If you love sharing your passion for the underwater world and want to live an extraordinary life, why not become a scuba instructor? It’s one of the most rewarding full-time or part-time jobs you can have. Quite honestly, I’m a bit upset ‘scuba instructor’ does not commonly appear on the list of things you can be when you grow up. With all due respect to doctors, lawyers and firefighters, scuba instructors transform lives and play a vital role in environmental conservation.
Read on to learn how you can have a meaningful career, travel the world and make the most of your time on this ocean planet – as a PADI scuba instructor.
Steps to become a PADI instructor
The PADI IDC (Instructor Development Course) is the most recognized scuba diving instructor course in the world. The majority of the world’s most successful dive instructors gained the knowledge, skills and confidence required to start teaching scuba during their PADI dive instructor course. In post-course surveys, 95% of student divers say they would highly recommend their PADI instructor.
Step one: Meet the IDC prerequisites
The first step to becoming a scuba instructor is enrolling in an IDC. To start your dive instructor training you must be at least 18 years old and meet the following requirements:
- Be a certified diver for at least six months
- Hold a PADI Divemaster certification (or qualifying certification)
- Have at least 60 logged dives
- Hold a current CPR and First Aid certification*
- Have an in-date medical approval to scuba dive
*IDC candidates must have a current (within the last 24 months) Emergency First Response (EFR®) certification or hold a qualifying certification. EFR Instructor certification is required before you can start teaching.
Step two: Complete the IDC
The PADI IDC has two components: Assistant Instructor (AI) and Open Water Scuba Instructor (OWSI). You can complete them separately or all in one go. As the name implies, the focus of the Instructor Development Course is learning how to teach, not perfecting your skills. By the time you start the IDC, you should already have excellent diving skills and professional-level knowledge of diving equipment, physics and physiology. In the IDC, you’ll learn how to share your knowledge and experience with others. During the IDC you’ll learn:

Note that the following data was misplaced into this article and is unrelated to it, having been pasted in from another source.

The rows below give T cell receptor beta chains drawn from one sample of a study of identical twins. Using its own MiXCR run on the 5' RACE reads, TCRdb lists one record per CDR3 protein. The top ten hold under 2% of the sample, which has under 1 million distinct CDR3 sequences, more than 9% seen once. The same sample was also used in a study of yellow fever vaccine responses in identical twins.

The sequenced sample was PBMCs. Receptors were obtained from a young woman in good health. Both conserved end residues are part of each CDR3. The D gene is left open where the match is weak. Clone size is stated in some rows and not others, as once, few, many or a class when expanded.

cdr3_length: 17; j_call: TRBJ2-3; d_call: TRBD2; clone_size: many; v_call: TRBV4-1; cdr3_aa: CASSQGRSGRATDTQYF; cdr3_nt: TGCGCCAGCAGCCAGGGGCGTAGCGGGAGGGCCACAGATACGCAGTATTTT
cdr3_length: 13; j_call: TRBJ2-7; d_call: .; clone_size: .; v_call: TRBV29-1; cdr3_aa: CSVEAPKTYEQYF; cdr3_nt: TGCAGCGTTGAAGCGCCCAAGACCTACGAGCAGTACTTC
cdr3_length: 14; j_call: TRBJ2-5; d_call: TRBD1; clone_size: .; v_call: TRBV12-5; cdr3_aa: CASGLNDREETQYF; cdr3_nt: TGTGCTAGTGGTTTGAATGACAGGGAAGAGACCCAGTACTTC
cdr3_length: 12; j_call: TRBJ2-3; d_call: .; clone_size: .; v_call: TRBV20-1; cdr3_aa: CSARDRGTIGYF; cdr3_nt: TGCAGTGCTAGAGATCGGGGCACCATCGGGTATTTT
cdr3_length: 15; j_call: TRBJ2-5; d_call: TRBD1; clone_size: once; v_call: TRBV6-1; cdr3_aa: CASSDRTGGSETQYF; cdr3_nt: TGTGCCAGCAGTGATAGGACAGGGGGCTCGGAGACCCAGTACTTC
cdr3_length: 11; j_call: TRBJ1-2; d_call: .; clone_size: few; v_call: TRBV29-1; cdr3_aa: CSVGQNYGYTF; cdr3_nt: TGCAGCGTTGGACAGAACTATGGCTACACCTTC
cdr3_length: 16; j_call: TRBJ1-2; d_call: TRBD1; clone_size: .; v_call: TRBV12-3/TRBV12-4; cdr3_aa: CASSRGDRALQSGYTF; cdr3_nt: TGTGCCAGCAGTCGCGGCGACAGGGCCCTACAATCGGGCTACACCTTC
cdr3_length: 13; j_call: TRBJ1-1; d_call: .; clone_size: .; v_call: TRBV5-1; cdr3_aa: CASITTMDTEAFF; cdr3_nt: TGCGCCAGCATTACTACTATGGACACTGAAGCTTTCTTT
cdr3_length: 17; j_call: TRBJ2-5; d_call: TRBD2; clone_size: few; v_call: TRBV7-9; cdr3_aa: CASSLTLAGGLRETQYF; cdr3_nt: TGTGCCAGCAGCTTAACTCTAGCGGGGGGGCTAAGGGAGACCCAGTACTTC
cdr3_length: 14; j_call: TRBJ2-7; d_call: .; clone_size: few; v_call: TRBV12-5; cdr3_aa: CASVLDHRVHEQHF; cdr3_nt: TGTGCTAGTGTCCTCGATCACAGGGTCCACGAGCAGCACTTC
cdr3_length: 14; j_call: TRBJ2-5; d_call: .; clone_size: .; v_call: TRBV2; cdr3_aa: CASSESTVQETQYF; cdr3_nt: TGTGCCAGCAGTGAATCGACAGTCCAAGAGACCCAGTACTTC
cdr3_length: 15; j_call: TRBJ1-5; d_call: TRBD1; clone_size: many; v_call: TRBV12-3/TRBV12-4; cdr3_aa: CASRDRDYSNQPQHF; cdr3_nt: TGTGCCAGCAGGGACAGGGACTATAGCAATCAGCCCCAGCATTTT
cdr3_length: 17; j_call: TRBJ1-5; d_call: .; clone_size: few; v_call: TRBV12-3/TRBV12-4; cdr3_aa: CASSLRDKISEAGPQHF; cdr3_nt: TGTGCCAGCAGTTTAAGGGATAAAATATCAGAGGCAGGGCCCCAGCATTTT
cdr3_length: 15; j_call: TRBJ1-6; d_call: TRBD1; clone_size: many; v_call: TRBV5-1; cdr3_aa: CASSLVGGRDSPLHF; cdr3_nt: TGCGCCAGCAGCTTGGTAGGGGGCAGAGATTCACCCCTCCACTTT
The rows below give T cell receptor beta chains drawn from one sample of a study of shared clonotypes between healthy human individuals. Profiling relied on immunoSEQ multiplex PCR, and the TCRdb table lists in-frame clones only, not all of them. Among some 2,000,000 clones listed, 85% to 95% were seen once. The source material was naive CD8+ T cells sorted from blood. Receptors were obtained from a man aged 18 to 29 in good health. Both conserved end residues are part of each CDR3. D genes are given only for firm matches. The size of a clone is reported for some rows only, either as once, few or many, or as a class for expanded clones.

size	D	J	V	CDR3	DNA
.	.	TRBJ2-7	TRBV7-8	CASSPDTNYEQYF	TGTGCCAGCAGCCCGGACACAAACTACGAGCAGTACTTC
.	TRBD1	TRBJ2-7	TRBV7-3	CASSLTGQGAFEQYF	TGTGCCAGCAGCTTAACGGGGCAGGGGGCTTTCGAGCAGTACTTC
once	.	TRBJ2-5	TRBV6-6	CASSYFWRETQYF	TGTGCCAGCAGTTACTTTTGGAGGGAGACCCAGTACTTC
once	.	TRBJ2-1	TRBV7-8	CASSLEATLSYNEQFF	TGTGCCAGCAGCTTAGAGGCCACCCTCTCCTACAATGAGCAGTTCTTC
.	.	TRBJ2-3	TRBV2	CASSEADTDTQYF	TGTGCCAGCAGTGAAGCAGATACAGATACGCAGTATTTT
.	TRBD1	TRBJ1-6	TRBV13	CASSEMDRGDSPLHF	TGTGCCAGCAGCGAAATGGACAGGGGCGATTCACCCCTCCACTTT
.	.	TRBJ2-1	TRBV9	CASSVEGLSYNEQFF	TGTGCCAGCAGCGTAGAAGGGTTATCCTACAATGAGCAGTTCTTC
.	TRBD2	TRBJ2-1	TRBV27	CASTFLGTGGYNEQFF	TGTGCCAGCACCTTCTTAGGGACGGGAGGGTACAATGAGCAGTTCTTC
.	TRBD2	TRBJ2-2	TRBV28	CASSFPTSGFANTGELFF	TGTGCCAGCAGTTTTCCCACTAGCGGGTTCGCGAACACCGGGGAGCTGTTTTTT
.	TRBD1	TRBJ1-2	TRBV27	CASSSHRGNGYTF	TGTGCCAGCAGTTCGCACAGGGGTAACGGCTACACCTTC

- How to give classroom presentations
- How to work with students in confined water (a pool or pool-like environment) and open water
- PADI’s 4E’s philosophy
- Risk management
- How to market yourself as an instructor
By the end of your PADI IDC, you’ll have the knowledge, skills and confidence to train scuba divers through all of PADI’s core recreational level courses as well as several specialties. Here’s something most people don’t realize about becoming a scuba instructor – the things you learn in the IDC are helpful in other areas of life. In the PADI IDC, you’ll learn how to explain complex ideas, give constructive criticism in a positive manner and improve your confidence in public speaking.
Step Three: Pass the Instructor Exam
After successfully completing the IDC, you’ll be eligible to take the PADI Instructor Exam (IE). Instructor Exams are conducted by PADI Examiners, friendly, experienced Course Directors who work for PADI. Examiners follow standardized criteria to ensure instructor candidates have the knowledge and skills to become safe, effective scuba instructors. These independent evaluators ensure the evaluation process is objective, fair and consistent worldwide.
Once you’re a PADI Instructor, you can apply for jobs on PADI’s international Job Board and enjoy other benefits of PADI Membership.
Step four: Find work (or not!)
PADI dive instructors are in demand – not just for teaching scuba classes. Check out the PADI Job Board to see the many scuba instructor jobs available around the world.
It’s also totally fine to become a scuba instructor just so you can teach friends or family members to dive. You don’t have to quit your job and travel the world; but once you’re a scuba instructor, that option is always available.
This article was originally published in Scuba Diver ANZ #54.